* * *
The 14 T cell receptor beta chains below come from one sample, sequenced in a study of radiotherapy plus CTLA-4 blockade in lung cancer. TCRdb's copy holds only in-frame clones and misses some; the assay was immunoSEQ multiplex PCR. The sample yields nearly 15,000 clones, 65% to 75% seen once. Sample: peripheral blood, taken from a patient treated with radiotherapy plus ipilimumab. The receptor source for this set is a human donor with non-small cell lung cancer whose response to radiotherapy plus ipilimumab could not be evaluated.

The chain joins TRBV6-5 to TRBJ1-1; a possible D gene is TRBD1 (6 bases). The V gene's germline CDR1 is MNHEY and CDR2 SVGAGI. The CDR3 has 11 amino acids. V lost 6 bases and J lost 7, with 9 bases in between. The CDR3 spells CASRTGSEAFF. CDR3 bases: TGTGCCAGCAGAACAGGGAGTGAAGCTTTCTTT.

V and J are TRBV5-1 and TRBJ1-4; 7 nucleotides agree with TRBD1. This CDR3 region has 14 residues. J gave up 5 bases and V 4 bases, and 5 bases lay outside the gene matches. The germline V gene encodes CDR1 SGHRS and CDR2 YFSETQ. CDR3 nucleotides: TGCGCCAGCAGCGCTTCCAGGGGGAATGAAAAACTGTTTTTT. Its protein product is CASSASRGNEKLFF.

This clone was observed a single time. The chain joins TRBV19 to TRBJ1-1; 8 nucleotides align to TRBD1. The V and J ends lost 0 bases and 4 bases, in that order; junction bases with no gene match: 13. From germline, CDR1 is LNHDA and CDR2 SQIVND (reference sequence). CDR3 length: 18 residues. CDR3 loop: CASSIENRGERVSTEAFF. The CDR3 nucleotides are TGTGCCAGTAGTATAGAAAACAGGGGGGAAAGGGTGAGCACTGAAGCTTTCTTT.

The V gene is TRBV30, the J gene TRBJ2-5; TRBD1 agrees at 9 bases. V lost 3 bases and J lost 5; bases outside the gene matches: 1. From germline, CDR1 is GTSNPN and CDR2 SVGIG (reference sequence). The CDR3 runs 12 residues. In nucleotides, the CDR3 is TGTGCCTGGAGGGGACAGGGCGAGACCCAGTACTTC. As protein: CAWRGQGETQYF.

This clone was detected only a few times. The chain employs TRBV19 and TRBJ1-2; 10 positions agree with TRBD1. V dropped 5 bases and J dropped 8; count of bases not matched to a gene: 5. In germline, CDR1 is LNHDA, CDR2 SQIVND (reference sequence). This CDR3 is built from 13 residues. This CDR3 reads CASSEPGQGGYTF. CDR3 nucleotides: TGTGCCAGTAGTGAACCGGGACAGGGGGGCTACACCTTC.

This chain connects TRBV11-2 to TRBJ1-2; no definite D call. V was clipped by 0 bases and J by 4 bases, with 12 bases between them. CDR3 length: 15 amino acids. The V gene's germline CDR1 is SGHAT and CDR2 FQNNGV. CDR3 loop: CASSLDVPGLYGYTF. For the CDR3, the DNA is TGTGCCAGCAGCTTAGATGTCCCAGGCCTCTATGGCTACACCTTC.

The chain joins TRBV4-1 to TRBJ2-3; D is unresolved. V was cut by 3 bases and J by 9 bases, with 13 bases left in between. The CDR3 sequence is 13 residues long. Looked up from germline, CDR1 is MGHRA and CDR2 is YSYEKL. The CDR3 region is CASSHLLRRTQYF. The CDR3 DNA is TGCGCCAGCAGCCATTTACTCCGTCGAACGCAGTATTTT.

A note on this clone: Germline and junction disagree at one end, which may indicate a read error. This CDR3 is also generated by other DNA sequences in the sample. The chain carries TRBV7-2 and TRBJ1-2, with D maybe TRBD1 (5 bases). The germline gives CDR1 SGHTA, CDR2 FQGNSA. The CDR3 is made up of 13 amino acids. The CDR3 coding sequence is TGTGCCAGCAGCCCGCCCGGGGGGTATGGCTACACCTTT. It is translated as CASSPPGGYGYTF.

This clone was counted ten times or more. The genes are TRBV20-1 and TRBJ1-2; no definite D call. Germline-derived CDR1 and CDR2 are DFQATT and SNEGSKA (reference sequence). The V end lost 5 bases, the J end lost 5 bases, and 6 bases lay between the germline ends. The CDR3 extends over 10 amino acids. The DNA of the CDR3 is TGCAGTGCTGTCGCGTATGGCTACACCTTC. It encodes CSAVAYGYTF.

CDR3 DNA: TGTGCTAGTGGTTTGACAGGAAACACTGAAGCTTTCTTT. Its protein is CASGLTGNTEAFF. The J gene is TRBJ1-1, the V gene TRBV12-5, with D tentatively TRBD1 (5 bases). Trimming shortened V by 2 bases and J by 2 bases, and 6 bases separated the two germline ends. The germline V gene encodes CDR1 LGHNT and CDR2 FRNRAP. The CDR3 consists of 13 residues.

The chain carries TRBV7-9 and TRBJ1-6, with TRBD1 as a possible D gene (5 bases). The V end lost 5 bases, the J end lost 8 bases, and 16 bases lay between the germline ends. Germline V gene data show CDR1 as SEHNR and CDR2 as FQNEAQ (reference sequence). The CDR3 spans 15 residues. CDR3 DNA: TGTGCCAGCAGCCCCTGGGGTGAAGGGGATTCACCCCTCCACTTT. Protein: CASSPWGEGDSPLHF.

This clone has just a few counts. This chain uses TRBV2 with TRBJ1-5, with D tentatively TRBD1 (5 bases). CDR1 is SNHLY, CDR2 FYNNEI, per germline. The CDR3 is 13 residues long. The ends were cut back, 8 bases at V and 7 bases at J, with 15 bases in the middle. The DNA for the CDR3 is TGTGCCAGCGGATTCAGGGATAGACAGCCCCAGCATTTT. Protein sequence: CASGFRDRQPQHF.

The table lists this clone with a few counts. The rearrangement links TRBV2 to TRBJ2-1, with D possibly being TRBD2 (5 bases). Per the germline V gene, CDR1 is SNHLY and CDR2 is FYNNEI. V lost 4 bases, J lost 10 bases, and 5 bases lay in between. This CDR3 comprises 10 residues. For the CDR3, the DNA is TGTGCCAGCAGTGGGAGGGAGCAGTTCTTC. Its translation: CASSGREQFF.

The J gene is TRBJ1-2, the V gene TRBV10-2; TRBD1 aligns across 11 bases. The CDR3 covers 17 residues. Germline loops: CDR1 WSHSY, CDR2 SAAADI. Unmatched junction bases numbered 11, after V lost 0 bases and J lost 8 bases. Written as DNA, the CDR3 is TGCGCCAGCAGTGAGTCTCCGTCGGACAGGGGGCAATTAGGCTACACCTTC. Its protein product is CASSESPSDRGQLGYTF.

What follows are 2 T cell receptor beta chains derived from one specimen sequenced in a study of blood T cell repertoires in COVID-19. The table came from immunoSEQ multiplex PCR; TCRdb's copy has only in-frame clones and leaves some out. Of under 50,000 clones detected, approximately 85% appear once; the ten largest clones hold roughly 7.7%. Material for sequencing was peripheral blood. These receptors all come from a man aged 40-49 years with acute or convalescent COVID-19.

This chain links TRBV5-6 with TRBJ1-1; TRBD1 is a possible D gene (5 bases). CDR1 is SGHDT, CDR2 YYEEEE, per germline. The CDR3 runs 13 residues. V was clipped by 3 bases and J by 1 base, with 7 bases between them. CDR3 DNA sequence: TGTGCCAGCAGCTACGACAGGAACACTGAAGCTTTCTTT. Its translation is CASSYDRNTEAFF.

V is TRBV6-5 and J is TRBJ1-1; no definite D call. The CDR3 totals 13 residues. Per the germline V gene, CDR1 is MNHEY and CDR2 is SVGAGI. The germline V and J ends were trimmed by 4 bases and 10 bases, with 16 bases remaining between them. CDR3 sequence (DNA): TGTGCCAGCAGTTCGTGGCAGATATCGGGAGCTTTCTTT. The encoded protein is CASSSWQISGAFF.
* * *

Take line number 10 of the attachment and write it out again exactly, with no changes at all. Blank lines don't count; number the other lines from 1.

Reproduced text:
This clone was counted ten times or more. The genes are TRBV20-1 and TRBJ1-2; no definite D call. Germline-derived CDR1 and CDR2 are DFQATT and SNEGSKA (reference sequence). The V end lost 5 bases, the J end lost 5 bases, and 6 bases lay between the germline ends. The CDR3 extends over 10 amino acids. The DNA of the CDR3 is TGCAGTGCTGTCGCGTATGGCTACACCTTC. It encodes CSAVAYGYTF.